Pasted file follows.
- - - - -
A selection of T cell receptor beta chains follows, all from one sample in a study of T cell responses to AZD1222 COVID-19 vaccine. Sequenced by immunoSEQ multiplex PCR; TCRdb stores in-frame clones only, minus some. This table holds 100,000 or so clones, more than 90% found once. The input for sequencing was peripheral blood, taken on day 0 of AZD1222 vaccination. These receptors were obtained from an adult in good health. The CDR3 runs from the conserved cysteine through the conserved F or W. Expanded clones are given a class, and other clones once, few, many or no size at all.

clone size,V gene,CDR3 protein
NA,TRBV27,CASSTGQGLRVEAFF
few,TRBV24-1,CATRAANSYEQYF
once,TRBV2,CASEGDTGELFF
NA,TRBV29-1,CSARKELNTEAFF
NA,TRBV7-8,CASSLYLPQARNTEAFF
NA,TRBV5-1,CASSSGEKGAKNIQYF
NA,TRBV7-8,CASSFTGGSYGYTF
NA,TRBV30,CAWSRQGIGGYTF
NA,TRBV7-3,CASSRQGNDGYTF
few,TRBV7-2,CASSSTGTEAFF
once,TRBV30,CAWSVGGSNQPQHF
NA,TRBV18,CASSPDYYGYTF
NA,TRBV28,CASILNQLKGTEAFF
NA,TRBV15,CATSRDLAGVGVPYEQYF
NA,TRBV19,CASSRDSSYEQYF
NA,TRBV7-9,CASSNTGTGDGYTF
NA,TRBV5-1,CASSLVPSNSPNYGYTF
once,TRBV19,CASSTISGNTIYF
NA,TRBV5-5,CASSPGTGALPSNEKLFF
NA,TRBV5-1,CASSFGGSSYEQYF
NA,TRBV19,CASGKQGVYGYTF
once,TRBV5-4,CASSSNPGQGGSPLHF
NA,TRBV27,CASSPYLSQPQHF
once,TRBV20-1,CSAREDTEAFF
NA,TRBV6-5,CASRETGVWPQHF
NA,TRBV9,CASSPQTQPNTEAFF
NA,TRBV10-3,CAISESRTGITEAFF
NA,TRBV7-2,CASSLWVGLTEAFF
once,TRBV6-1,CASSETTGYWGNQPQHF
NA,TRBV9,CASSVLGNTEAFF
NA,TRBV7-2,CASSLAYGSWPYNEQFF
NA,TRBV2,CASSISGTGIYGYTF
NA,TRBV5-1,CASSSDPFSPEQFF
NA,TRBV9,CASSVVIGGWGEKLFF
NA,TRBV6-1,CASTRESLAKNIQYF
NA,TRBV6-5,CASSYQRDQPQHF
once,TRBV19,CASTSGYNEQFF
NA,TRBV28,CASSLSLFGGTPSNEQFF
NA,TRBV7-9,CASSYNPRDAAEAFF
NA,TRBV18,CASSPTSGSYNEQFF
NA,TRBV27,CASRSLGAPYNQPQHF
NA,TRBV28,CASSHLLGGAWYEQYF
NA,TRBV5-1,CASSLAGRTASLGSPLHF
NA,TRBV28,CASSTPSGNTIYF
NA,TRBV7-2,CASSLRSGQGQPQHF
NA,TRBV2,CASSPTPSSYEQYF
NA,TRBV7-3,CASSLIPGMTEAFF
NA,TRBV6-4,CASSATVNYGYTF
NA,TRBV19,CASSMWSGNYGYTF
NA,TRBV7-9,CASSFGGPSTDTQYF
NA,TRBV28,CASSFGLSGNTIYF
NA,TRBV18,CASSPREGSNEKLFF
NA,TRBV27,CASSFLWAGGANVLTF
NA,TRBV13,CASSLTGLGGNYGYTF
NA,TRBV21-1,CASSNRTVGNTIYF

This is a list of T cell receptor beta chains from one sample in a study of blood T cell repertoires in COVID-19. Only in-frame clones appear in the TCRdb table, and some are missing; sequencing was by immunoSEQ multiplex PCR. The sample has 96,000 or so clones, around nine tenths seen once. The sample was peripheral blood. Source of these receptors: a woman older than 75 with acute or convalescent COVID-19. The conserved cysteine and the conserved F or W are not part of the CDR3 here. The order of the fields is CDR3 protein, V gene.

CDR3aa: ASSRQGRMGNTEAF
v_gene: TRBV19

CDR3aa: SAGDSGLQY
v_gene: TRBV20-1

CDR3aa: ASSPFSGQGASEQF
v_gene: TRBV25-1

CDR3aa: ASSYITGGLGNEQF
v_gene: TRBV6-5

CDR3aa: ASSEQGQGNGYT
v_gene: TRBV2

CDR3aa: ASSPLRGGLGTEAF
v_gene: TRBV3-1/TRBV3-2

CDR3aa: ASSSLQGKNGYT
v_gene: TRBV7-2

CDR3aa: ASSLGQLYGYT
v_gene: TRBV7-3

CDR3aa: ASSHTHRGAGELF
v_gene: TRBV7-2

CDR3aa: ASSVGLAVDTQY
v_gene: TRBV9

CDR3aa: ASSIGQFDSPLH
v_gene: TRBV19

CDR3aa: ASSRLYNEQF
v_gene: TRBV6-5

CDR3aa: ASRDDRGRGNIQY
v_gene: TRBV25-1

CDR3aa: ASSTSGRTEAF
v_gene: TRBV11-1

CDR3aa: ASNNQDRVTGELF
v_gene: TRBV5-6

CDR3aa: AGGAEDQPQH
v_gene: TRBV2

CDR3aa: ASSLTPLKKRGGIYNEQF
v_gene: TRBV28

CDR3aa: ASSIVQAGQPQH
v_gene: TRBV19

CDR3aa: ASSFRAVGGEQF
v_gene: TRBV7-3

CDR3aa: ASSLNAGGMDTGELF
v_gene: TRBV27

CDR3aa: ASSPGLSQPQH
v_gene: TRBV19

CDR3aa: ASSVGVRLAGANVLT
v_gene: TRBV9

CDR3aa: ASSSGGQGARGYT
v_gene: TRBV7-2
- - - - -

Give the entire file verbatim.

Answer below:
A selection of T cell receptor beta chains follows, all from one sample in a study of T cell responses to AZD1222 COVID-19 vaccine. Sequenced by immunoSEQ multiplex PCR; TCRdb stores in-frame clones only, minus some. This table holds 100,000 or so clones, more than 90% found once. The input for sequencing was peripheral blood, taken on day 0 of AZD1222 vaccination. These receptors were obtained from an adult in good health. The CDR3 runs from the conserved cysteine through the conserved F or W. Expanded clones are given a class, and other clones once, few, many or no size at all.

clone size,V gene,CDR3 protein
NA,TRBV27,CASSTGQGLRVEAFF
few,TRBV24-1,CATRAANSYEQYF
once,TRBV2,CASEGDTGELFF
NA,TRBV29-1,CSARKELNTEAFF
NA,TRBV7-8,CASSLYLPQARNTEAFF
NA,TRBV5-1,CASSSGEKGAKNIQYF
NA,TRBV7-8,CASSFTGGSYGYTF
NA,TRBV30,CAWSRQGIGGYTF
NA,TRBV7-3,CASSRQGNDGYTF
few,TRBV7-2,CASSSTGTEAFF
once,TRBV30,CAWSVGGSNQPQHF
NA,TRBV18,CASSPDYYGYTF
NA,TRBV28,CASILNQLKGTEAFF
NA,TRBV15,CATSRDLAGVGVPYEQYF
NA,TRBV19,CASSRDSSYEQYF
NA,TRBV7-9,CASSNTGTGDGYTF
NA,TRBV5-1,CASSLVPSNSPNYGYTF
once,TRBV19,CASSTISGNTIYF
NA,TRBV5-5,CASSPGTGALPSNEKLFF
NA,TRBV5-1,CASSFGGSSYEQYF
NA,TRBV19,CASGKQGVYGYTF
once,TRBV5-4,CASSSNPGQGGSPLHF
NA,TRBV27,CASSPYLSQPQHF
once,TRBV20-1,CSAREDTEAFF
NA,TRBV6-5,CASRETGVWPQHF
NA,TRBV9,CASSPQTQPNTEAFF
NA,TRBV10-3,CAISESRTGITEAFF
NA,TRBV7-2,CASSLWVGLTEAFF
once,TRBV6-1,CASSETTGYWGNQPQHF
NA,TRBV9,CASSVLGNTEAFF
NA,TRBV7-2,CASSLAYGSWPYNEQFF
NA,TRBV2,CASSISGTGIYGYTF
NA,TRBV5-1,CASSSDPFSPEQFF
NA,TRBV9,CASSVVIGGWGEKLFF
NA,TRBV6-1,CASTRESLAKNIQYF
NA,TRBV6-5,CASSYQRDQPQHF
once,TRBV19,CASTSGYNEQFF
NA,TRBV28,CASSLSLFGGTPSNEQFF
NA,TRBV7-9,CASSYNPRDAAEAFF
NA,TRBV18,CASSPTSGSYNEQFF
NA,TRBV27,CASRSLGAPYNQPQHF
NA,TRBV28,CASSHLLGGAWYEQYF
NA,TRBV5-1,CASSLAGRTASLGSPLHF
NA,TRBV28,CASSTPSGNTIYF
NA,TRBV7-2,CASSLRSGQGQPQHF
NA,TRBV2,CASSPTPSSYEQYF
NA,TRBV7-3,CASSLIPGMTEAFF
NA,TRBV6-4,CASSATVNYGYTF
NA,TRBV19,CASSMWSGNYGYTF
NA,TRBV7-9,CASSFGGPSTDTQYF
NA,TRBV28,CASSFGLSGNTIYF
NA,TRBV18,CASSPREGSNEKLFF
NA,TRBV27,CASSFLWAGGANVLTF
NA,TRBV13,CASSLTGLGGNYGYTF
NA,TRBV21-1,CASSNRTVGNTIYF

This is a list of T cell receptor beta chains from one sample in a study of blood T cell repertoires in COVID-19. Only in-frame clones appear in the TCRdb table, and some are missing; sequencing was by immunoSEQ multiplex PCR. The sample has 96,000 or so clones, around nine tenths seen once. The sample was peripheral blood. Source of these receptors: a woman older than 75 with acute or convalescent COVID-19. The conserved cysteine and the conserved F or W are not part of the CDR3 here. The order of the fields is CDR3 protein, V gene.

CDR3aa: ASSRQGRMGNTEAF
v_gene: TRBV19

CDR3aa: SAGDSGLQY
v_gene: TRBV20-1

CDR3aa: ASSPFSGQGASEQF
v_gene: TRBV25-1

CDR3aa: ASSYITGGLGNEQF
v_gene: TRBV6-5

CDR3aa: ASSEQGQGNGYT
v_gene: TRBV2

CDR3aa: ASSPLRGGLGTEAF
v_gene: TRBV3-1/TRBV3-2

CDR3aa: ASSSLQGKNGYT
v_gene: TRBV7-2

CDR3aa: ASSLGQLYGYT
v_gene: TRBV7-3

CDR3aa: ASSHTHRGAGELF
v_gene: TRBV7-2

CDR3aa: ASSVGLAVDTQY
v_gene: TRBV9

CDR3aa: ASSIGQFDSPLH
v_gene: TRBV19

CDR3aa: ASSRLYNEQF
v_gene: TRBV6-5

CDR3aa: ASRDDRGRGNIQY
v_gene: TRBV25-1

CDR3aa: ASSTSGRTEAF
v_gene: TRBV11-1

CDR3aa: ASNNQDRVTGELF
v_gene: TRBV5-6

CDR3aa: AGGAEDQPQH
v_gene: TRBV2

CDR3aa: ASSLTPLKKRGGIYNEQF
v_gene: TRBV28

CDR3aa: ASSIVQAGQPQH
v_gene: TRBV19

CDR3aa: ASSFRAVGGEQF
v_gene: TRBV7-3

CDR3aa: ASSLNAGGMDTGELF
v_gene: TRBV27

CDR3aa: ASSPGLSQPQH
v_gene: TRBV19

CDR3aa: ASSVGVRLAGANVLT
v_gene: TRBV9

CDR3aa: ASSSGGQGARGYT
v_gene: TRBV7-2